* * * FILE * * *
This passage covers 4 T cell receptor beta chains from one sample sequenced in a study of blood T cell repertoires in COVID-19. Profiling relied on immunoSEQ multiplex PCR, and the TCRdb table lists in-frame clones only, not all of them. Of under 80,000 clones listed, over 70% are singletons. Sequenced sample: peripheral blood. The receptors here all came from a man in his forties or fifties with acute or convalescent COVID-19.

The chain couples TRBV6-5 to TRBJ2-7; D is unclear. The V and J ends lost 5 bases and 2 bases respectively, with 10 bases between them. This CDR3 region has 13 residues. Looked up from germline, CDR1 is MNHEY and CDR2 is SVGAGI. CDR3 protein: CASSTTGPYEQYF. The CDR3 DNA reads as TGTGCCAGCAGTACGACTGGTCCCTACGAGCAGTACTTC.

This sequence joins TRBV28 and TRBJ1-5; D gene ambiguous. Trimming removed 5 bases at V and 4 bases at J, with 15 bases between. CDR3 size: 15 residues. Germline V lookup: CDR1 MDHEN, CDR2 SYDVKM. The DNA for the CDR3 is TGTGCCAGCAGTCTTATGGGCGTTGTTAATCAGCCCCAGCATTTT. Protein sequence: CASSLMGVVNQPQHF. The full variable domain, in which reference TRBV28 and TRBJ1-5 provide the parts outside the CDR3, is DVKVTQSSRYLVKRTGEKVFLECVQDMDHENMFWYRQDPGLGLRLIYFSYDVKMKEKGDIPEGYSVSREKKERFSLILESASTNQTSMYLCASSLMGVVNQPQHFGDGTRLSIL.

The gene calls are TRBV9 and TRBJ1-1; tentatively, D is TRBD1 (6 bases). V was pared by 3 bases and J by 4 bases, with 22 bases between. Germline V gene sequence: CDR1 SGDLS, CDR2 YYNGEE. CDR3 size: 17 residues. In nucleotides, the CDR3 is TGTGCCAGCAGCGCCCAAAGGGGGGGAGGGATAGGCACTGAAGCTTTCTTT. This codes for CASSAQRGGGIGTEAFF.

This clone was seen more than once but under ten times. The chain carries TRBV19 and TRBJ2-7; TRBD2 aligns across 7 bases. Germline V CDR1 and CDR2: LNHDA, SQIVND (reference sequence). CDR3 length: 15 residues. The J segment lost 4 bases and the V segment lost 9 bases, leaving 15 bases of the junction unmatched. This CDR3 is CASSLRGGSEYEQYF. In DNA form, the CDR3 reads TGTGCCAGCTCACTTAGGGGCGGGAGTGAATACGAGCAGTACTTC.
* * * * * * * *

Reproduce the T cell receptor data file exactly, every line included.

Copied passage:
This passage covers 4 T cell receptor beta chains from one sample sequenced in a study of blood T cell repertoires in COVID-19. Profiling relied on immunoSEQ multiplex PCR, and the TCRdb table lists in-frame clones only, not all of them. Of under 80,000 clones listed, over 70% are singletons. Sequenced sample: peripheral blood. The receptors here all came from a man in his forties or fifties with acute or convalescent COVID-19.

The chain couples TRBV6-5 to TRBJ2-7; D is unclear. The V and J ends lost 5 bases and 2 bases respectively, with 10 bases between them. This CDR3 region has 13 residues. Looked up from germline, CDR1 is MNHEY and CDR2 is SVGAGI. CDR3 protein: CASSTTGPYEQYF. The CDR3 DNA reads as TGTGCCAGCAGTACGACTGGTCCCTACGAGCAGTACTTC.

This sequence joins TRBV28 and TRBJ1-5; D gene ambiguous. Trimming removed 5 bases at V and 4 bases at J, with 15 bases between. CDR3 size: 15 residues. Germline V lookup: CDR1 MDHEN, CDR2 SYDVKM. The DNA for the CDR3 is TGTGCCAGCAGTCTTATGGGCGTTGTTAATCAGCCCCAGCATTTT. Protein sequence: CASSLMGVVNQPQHF. The full variable domain, in which reference TRBV28 and TRBJ1-5 provide the parts outside the CDR3, is DVKVTQSSRYLVKRTGEKVFLECVQDMDHENMFWYRQDPGLGLRLIYFSYDVKMKEKGDIPEGYSVSREKKERFSLILESASTNQTSMYLCASSLMGVVNQPQHFGDGTRLSIL.

The gene calls are TRBV9 and TRBJ1-1; tentatively, D is TRBD1 (6 bases). V was pared by 3 bases and J by 4 bases, with 22 bases between. Germline V gene sequence: CDR1 SGDLS, CDR2 YYNGEE. CDR3 size: 17 residues. In nucleotides, the CDR3 is TGTGCCAGCAGCGCCCAAAGGGGGGGAGGGATAGGCACTGAAGCTTTCTTT. This codes for CASSAQRGGGIGTEAFF.

This clone was seen more than once but under ten times. The chain carries TRBV19 and TRBJ2-7; TRBD2 aligns across 7 bases. Germline V CDR1 and CDR2: LNHDA, SQIVND (reference sequence). CDR3 length: 15 residues. The J segment lost 4 bases and the V segment lost 9 bases, leaving 15 bases of the junction unmatched. This CDR3 is CASSLRGGSEYEQYF. In DNA form, the CDR3 reads TGTGCCAGCTCACTTAGGGGCGGGAGTGAATACGAGCAGTACTTC.